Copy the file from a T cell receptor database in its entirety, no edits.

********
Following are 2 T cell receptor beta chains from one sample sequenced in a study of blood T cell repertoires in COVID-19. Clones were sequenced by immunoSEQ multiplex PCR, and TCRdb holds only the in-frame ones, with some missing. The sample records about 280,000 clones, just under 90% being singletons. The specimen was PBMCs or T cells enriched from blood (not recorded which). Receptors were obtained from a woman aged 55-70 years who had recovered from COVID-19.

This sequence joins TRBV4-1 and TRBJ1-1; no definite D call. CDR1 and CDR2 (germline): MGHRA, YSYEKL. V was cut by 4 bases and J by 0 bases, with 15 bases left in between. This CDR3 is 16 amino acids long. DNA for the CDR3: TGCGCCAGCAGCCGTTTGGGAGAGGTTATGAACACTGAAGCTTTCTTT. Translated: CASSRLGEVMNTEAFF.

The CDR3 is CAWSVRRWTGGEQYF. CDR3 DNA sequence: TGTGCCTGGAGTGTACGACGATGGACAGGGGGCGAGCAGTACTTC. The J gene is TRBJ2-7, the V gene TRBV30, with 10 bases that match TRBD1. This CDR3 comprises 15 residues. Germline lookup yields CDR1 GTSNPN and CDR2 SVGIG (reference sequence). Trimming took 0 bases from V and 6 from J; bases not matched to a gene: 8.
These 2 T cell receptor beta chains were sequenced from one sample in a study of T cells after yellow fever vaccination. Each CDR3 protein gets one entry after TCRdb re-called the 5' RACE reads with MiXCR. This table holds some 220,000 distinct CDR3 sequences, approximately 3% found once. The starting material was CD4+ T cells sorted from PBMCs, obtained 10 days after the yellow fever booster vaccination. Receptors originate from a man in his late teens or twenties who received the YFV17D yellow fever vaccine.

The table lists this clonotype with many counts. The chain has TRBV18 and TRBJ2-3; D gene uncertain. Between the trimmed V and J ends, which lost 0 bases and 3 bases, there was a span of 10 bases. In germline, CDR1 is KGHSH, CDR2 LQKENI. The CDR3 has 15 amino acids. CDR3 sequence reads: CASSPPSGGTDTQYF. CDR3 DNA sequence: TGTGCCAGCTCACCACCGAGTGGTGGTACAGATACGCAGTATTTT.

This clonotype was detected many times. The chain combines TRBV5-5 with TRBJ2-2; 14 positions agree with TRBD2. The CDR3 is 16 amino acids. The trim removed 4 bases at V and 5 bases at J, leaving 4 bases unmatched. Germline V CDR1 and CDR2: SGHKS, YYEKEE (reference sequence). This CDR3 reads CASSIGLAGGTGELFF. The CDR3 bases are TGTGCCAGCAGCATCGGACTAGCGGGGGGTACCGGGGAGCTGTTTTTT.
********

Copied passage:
Following are 2 T cell receptor beta chains from one sample sequenced in a study of blood T cell repertoires in COVID-19. Clones were sequenced by immunoSEQ multiplex PCR, and TCRdb holds only the in-frame ones, with some missing. The sample records about 280,000 clones, just under 90% being singletons. The specimen was PBMCs or T cells enriched from blood (not recorded which). Receptors were obtained from a woman aged 55-70 years who had recovered from COVID-19.

This sequence joins TRBV4-1 and TRBJ1-1; no definite D call. CDR1 and CDR2 (germline): MGHRA, YSYEKL. V was cut by 4 bases and J by 0 bases, with 15 bases left in between. This CDR3 is 16 amino acids long. DNA for the CDR3: TGCGCCAGCAGCCGTTTGGGAGAGGTTATGAACACTGAAGCTTTCTTT. Translated: CASSRLGEVMNTEAFF.

The CDR3 is CAWSVRRWTGGEQYF. CDR3 DNA sequence: TGTGCCTGGAGTGTACGACGATGGACAGGGGGCGAGCAGTACTTC. The J gene is TRBJ2-7, the V gene TRBV30, with 10 bases that match TRBD1. This CDR3 comprises 15 residues. Germline lookup yields CDR1 GTSNPN and CDR2 SVGIG (reference sequence). Trimming took 0 bases from V and 6 from J; bases not matched to a gene: 8.
These 2 T cell receptor beta chains were sequenced from one sample in a study of T cells after yellow fever vaccination. Each CDR3 protein gets one entry after TCRdb re-called the 5' RACE reads with MiXCR. This table holds some 220,000 distinct CDR3 sequences, approximately 3% found once. The starting material was CD4+ T cells sorted from PBMCs, obtained 10 days after the yellow fever booster vaccination. Receptors originate from a man in his late teens or twenties who received the YFV17D yellow fever vaccine.

The table lists this clonotype with many counts. The chain has TRBV18 and TRBJ2-3; D gene uncertain. Between the trimmed V and J ends, which lost 0 bases and 3 bases, there was a span of 10 bases. In germline, CDR1 is KGHSH, CDR2 LQKENI. The CDR3 has 15 amino acids. CDR3 sequence reads: CASSPPSGGTDTQYF. CDR3 DNA sequence: TGTGCCAGCTCACCACCGAGTGGTGGTACAGATACGCAGTATTTT.

This clonotype was detected many times. The chain combines TRBV5-5 with TRBJ2-2; 14 positions agree with TRBD2. The CDR3 is 16 amino acids. The trim removed 4 bases at V and 5 bases at J, leaving 4 bases unmatched. Germline V CDR1 and CDR2: SGHKS, YYEKEE (reference sequence). This CDR3 reads CASSIGLAGGTGELFF. The CDR3 bases are TGTGCCAGCAGCATCGGACTAGCGGGGGGTACCGGGGAGCTGTTTTTT.